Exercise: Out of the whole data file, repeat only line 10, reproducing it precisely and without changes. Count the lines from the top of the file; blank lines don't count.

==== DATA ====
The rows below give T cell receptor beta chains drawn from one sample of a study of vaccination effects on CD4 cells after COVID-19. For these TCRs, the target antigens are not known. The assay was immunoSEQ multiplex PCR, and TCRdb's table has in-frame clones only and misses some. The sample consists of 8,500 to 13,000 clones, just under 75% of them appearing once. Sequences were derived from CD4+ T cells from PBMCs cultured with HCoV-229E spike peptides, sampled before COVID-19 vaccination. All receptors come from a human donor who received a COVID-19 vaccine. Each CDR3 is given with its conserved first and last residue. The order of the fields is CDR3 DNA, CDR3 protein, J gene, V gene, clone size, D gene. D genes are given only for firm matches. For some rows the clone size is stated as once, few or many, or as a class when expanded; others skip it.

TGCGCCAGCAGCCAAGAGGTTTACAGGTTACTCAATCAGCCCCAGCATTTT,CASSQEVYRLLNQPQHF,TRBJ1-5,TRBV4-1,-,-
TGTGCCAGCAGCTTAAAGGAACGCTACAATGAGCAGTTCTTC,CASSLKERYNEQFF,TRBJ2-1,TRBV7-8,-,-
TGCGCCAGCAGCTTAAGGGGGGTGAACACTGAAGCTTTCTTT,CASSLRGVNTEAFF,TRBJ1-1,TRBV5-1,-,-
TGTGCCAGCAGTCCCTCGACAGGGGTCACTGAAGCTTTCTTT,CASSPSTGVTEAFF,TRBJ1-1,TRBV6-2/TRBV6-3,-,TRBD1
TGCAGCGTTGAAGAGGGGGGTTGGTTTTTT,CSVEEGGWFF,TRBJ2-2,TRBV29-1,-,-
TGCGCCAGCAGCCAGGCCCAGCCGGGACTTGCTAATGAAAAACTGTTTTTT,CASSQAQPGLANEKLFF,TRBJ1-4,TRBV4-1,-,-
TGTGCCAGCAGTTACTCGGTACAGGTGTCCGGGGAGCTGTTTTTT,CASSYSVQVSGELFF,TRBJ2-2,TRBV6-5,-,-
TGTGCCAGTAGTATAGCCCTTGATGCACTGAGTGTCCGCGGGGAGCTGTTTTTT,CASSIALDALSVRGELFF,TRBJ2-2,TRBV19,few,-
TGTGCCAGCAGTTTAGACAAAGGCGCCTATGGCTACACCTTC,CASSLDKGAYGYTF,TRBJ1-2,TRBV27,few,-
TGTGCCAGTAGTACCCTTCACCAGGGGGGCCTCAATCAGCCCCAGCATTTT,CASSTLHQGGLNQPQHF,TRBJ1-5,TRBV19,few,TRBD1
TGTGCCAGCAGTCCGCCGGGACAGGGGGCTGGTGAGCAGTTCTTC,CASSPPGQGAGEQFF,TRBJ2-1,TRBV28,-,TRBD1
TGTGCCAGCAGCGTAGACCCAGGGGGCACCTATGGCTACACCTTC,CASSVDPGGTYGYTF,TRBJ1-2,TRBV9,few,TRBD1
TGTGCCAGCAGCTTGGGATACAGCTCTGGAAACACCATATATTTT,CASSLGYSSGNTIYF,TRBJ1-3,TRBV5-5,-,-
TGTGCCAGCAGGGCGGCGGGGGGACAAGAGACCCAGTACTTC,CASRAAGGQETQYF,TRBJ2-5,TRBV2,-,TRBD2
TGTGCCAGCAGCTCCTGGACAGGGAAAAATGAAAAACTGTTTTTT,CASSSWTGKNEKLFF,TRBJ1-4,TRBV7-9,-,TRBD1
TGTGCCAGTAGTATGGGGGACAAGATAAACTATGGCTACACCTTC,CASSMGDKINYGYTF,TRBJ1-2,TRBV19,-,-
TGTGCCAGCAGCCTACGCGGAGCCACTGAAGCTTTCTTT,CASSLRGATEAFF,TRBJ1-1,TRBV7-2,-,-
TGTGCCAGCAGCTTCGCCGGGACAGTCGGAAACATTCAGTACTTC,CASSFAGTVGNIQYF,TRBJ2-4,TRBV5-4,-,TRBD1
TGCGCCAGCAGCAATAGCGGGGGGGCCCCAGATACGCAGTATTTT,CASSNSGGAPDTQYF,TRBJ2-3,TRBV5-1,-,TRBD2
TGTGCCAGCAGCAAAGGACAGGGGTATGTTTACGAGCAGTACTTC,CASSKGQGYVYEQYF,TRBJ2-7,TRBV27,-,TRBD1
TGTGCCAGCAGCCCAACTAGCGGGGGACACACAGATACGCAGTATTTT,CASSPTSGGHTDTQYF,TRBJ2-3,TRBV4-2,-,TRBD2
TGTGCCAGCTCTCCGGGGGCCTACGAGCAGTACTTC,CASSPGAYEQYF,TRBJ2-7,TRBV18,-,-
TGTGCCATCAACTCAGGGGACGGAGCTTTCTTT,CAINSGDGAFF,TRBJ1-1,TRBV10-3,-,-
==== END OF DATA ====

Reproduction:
TGTGCCAGCAGTTTAGACAAAGGCGCCTATGGCTACACCTTC,CASSLDKGAYGYTF,TRBJ1-2,TRBV27,few,-